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‘Big loopholes in Govinda panel report’

Published: 02nd September 2012 08:56 AM  |   Last Updated: 02nd September 2012 08:56 AM   |  A+A-

Academicians have pointed out glaring mistakes and the practical shortcomings in the R Govinda committee report on ‘Structural Upgradation and Reorganisation of School Education’, which is open for objections from the public.

One of the objections filed by a group of academicians is about the lack of clarity in the report.

One objection states, “In page 27, the report speaks of removing class 8 from existing high schools and of adding classes 6 and 7 to existing high schools.

What does the government intend to do? Remove class 8 from high school or add class 6 and 7 to high school?” The report has been criticised for its ‘one-sided’ approach.

“The report has been prepared keeping only the government institutions in view. At the elementary level, 70 per cent are government institutions, whereas at the high school level only 33 per cent are government institutions, 24 per cent are private aided institutions and 43 per cent are private unaided institutions.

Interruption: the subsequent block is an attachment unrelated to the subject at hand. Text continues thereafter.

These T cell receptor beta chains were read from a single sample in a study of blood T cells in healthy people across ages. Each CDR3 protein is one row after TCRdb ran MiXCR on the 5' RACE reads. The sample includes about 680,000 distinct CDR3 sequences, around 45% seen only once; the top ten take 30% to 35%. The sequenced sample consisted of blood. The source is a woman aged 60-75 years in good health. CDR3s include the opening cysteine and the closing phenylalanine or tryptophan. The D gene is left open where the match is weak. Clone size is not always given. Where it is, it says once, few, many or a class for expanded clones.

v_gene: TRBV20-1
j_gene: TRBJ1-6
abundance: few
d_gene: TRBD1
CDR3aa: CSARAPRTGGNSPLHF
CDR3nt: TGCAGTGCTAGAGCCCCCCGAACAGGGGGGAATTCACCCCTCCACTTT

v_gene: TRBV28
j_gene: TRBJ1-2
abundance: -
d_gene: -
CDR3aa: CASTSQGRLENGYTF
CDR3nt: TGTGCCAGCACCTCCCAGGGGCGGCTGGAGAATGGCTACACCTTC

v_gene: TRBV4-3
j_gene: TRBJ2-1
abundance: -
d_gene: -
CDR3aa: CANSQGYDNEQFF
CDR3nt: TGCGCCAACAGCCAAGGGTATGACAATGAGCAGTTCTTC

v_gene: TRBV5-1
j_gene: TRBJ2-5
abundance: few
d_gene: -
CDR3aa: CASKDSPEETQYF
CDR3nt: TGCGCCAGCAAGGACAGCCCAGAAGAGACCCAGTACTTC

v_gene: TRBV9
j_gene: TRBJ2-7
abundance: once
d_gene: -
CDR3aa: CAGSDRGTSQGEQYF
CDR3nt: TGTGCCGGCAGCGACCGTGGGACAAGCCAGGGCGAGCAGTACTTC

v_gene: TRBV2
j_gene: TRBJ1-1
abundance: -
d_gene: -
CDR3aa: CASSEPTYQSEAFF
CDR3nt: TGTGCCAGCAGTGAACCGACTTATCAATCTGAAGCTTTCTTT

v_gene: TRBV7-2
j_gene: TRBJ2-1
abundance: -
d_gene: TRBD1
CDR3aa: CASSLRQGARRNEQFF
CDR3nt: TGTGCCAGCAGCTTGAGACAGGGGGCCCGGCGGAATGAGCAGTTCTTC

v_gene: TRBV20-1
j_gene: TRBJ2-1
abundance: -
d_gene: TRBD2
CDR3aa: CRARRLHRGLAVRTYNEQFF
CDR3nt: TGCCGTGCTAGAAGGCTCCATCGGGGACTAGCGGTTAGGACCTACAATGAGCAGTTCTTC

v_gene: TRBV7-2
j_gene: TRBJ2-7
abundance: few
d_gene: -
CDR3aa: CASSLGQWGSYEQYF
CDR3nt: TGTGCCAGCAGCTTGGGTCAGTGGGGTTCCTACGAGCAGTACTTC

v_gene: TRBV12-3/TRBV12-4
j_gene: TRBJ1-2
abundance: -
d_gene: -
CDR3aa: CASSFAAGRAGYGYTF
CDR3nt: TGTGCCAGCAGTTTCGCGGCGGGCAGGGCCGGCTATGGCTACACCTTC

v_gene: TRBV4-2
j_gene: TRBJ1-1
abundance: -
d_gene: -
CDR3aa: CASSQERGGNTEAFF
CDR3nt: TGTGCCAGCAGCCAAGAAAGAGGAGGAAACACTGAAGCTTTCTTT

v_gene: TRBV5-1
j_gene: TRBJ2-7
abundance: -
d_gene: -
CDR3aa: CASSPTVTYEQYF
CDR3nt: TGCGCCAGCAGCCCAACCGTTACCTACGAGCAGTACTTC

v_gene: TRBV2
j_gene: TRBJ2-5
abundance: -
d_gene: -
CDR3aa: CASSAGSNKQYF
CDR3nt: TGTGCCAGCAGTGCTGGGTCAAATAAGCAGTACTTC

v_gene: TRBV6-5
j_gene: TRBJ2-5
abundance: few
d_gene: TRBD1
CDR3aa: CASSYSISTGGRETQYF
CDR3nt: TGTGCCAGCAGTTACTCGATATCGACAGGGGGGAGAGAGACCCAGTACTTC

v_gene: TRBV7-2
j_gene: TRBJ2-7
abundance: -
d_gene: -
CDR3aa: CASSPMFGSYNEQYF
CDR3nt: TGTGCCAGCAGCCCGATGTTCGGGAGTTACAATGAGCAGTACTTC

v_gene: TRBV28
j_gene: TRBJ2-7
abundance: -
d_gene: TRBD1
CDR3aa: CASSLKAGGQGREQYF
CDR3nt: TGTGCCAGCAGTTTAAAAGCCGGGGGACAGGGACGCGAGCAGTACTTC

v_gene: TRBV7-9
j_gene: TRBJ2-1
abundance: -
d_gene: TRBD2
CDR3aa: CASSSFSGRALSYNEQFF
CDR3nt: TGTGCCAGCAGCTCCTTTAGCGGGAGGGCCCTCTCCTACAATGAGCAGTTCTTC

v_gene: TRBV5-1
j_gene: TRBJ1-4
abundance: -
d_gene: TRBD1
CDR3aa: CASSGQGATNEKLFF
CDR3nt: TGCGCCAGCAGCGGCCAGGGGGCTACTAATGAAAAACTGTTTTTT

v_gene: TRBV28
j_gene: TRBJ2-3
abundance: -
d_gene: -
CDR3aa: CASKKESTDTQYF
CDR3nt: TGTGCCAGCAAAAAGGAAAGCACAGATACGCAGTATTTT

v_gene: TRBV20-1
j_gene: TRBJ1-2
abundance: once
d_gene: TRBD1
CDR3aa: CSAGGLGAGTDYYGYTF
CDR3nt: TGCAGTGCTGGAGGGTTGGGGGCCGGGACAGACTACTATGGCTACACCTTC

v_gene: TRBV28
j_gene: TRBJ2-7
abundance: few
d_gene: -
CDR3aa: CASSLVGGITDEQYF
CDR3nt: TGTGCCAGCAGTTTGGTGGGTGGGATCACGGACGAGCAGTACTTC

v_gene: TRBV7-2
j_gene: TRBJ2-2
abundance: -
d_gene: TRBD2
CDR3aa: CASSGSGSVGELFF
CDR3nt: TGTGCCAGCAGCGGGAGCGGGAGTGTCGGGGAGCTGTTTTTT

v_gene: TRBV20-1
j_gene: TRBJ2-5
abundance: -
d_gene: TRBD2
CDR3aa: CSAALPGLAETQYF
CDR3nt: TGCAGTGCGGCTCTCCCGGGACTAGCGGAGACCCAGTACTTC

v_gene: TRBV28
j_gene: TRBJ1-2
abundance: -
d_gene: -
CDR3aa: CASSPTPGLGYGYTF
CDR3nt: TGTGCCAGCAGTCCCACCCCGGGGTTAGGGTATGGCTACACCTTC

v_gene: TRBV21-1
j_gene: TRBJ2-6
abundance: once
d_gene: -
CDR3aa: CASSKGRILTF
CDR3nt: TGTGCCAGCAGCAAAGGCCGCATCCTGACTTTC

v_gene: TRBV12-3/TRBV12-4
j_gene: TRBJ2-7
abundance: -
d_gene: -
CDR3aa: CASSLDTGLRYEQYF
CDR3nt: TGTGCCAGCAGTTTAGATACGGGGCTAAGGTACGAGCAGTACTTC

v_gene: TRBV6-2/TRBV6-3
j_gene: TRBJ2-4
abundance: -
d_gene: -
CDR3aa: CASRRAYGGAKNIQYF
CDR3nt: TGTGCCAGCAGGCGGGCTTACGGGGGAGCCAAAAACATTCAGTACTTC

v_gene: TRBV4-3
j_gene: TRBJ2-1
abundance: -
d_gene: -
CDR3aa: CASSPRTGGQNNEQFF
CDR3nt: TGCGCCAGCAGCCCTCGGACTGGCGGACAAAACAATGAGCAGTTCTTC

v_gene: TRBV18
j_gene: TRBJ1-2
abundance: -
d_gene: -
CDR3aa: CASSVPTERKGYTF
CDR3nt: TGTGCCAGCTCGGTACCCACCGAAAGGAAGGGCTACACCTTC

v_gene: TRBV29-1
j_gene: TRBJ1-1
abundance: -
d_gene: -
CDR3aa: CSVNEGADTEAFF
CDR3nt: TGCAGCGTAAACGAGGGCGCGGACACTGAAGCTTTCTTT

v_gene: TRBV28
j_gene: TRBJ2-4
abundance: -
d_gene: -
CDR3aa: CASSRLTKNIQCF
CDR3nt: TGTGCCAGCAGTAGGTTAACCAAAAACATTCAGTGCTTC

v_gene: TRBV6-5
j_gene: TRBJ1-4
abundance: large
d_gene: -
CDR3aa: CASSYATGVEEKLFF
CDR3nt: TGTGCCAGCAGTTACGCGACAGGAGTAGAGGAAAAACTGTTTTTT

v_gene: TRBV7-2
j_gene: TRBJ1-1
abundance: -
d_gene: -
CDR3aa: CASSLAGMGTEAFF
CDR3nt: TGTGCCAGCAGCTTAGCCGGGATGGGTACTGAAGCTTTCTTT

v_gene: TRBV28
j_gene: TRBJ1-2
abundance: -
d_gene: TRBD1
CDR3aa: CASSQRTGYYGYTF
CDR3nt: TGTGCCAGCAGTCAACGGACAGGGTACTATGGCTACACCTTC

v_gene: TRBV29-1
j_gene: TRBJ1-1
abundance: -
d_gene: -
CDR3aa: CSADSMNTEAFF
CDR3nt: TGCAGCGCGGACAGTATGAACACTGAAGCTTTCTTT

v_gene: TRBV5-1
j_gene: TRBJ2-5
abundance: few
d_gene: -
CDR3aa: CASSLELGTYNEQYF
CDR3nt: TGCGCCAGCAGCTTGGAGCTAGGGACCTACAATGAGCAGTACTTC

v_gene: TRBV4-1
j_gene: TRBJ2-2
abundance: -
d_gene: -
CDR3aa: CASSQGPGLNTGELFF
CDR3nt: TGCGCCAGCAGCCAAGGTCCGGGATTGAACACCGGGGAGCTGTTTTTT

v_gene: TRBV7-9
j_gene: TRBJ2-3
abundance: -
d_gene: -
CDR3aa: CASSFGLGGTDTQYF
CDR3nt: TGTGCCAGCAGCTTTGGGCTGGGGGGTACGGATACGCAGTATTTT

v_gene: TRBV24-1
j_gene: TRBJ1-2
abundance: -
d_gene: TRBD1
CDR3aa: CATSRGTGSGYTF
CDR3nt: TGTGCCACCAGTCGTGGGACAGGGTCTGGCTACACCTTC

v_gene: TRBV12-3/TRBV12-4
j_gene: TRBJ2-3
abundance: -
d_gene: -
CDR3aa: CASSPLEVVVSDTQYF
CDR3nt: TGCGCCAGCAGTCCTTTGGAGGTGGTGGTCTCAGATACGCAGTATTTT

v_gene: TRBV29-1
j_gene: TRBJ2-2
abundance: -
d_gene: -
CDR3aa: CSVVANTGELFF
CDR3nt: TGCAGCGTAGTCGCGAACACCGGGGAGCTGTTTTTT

How will the government implement its policies when at the high school level a majority of institutions are private ones starting from class 8?” The committee was appointed by the Government to understand how school education can be changed to get class 8 into the primary education bracket to fall in line with the Constitutional mandate of providing primary education for children aged 6 to 14 years.

“Under the Central government’s policy of ‘Universalisation of Secondary Education’, education has to be provided to every child up to class 10. Then why does it matter where class 8 is located - whether in a higher primary school or a high school? The constitutional mandate can still be implemented by strengthening existing schools with better infrastructure, quality teachers, better classroom transaction and better assessment of quality,” states one objection.

Education consultant V P Niranjan Aradhya called the report ‘incomplete’ and ‘unscientific’. He said, “The fundamental question of reorganisation should be how to remove disparity and how commercialisation and privatization can be prevented.

The report suggests merger of schools with enrolment of less than 30 without trying to reason why children are not attending schools. This report has to go to the dustbin.”

The report can be accessed at www.ssakarnataka.gov.in.

Objections can be emailed to rmsakar@gmail.com till September 10.



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